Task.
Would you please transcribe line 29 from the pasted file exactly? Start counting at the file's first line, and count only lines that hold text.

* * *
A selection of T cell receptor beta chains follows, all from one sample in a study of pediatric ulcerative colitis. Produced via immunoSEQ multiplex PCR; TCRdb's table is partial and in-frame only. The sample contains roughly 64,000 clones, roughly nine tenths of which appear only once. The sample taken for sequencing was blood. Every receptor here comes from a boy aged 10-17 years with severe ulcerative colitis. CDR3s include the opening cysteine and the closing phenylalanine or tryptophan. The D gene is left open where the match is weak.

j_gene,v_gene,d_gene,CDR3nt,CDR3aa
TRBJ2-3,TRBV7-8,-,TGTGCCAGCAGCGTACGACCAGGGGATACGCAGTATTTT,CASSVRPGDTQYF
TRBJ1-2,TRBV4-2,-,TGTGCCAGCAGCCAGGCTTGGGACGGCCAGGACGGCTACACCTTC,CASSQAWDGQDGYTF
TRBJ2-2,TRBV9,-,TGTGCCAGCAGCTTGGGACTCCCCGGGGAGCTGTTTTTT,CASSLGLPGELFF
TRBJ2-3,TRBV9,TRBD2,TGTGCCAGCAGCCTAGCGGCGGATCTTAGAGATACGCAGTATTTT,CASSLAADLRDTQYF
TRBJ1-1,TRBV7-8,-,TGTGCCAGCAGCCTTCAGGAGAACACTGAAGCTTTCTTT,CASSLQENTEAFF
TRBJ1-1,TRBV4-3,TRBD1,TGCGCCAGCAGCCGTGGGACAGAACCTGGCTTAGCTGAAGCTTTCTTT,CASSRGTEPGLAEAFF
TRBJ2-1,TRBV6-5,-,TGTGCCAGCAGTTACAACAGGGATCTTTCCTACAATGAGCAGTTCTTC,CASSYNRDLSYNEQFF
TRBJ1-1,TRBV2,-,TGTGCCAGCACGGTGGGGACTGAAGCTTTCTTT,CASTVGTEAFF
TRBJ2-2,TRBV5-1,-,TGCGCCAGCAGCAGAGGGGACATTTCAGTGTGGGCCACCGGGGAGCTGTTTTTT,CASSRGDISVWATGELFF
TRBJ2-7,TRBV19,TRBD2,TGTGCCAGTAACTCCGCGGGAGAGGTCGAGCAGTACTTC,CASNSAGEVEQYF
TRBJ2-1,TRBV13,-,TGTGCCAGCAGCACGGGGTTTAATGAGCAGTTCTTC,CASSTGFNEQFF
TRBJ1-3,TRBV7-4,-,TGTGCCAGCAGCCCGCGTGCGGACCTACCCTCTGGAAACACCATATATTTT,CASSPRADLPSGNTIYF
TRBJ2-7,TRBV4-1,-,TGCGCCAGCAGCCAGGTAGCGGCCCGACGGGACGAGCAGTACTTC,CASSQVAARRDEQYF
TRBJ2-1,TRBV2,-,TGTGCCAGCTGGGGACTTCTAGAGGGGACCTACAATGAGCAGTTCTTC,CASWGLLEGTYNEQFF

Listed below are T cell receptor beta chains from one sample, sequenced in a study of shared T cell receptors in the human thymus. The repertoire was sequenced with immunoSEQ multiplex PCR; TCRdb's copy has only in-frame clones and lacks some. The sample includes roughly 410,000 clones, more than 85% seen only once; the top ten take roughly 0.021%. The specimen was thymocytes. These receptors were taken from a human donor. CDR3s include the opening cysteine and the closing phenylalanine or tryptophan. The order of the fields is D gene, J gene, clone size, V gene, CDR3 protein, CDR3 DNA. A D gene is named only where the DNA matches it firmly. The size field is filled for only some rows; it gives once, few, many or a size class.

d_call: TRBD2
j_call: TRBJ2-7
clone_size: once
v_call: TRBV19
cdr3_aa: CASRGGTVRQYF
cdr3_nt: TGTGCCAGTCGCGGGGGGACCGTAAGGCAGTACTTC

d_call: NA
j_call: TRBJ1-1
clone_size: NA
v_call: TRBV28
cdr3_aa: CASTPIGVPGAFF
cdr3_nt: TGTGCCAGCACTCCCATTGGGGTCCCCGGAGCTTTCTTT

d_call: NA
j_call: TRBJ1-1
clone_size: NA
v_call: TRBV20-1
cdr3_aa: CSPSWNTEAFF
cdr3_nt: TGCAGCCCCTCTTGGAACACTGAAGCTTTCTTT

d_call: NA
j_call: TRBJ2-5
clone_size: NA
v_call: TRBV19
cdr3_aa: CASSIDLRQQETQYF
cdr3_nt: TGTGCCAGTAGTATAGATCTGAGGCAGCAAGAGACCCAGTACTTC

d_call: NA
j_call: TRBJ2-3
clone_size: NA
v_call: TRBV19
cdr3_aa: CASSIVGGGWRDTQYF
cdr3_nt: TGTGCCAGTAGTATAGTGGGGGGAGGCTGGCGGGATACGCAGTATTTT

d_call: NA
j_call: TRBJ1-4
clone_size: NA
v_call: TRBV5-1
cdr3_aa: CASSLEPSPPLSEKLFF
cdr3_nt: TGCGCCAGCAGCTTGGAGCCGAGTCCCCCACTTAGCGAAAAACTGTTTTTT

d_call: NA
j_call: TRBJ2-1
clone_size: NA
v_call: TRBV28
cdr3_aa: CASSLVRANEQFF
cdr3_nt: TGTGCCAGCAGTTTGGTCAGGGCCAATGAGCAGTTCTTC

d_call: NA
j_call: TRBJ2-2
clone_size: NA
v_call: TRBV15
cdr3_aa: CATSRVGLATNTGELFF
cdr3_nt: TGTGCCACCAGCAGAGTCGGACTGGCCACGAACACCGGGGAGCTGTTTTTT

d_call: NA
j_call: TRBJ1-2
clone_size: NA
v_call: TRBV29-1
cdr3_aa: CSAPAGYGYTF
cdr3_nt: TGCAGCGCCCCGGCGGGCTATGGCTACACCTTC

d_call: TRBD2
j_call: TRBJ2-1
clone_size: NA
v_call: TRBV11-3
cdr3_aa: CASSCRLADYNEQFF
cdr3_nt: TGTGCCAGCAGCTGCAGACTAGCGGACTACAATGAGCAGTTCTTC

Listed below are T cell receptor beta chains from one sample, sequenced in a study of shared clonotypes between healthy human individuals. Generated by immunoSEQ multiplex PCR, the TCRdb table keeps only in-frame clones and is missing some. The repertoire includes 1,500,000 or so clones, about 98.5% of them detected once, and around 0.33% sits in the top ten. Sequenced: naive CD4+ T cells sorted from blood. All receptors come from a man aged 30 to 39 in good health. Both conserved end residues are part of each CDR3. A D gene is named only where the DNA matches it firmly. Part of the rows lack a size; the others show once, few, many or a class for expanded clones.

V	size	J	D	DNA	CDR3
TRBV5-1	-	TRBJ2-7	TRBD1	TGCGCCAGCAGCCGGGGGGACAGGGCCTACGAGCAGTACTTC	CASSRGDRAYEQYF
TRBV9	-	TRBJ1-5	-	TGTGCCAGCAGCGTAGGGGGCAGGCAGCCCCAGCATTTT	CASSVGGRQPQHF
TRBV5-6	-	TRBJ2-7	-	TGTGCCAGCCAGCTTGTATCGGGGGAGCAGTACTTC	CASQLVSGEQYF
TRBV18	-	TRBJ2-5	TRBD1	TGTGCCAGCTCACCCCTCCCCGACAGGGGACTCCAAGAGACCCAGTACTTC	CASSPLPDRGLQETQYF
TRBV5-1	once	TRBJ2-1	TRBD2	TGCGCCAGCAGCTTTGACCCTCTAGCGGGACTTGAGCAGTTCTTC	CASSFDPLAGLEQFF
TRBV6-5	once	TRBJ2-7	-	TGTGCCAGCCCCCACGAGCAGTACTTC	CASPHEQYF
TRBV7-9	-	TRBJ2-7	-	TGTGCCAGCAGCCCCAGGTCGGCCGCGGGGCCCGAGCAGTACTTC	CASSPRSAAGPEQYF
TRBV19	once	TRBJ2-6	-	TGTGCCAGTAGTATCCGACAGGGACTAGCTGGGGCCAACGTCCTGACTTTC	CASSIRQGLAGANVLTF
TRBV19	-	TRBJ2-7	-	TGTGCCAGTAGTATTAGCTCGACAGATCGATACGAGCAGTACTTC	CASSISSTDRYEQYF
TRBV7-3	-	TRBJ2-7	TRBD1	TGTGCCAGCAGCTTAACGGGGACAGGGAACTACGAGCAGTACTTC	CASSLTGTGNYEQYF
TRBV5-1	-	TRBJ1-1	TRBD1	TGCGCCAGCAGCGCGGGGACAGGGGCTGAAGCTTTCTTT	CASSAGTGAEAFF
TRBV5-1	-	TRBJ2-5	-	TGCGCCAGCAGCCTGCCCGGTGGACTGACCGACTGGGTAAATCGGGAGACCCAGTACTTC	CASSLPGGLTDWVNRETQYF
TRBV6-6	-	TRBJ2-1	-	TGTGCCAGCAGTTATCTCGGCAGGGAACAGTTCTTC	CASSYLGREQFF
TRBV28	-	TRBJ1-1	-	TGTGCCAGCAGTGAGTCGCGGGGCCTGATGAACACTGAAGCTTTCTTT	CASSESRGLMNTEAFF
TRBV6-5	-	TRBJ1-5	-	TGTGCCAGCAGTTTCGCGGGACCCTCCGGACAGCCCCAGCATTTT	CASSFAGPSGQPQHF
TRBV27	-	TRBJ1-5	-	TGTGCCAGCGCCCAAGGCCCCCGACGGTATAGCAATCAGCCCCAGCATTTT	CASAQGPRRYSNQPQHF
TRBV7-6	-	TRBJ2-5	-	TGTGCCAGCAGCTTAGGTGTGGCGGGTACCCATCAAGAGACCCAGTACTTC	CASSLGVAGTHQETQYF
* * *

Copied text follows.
cdr3_nt: TGTGCCAGCACTCCCATTGGGGTCCCCGGAGCTTTCTTT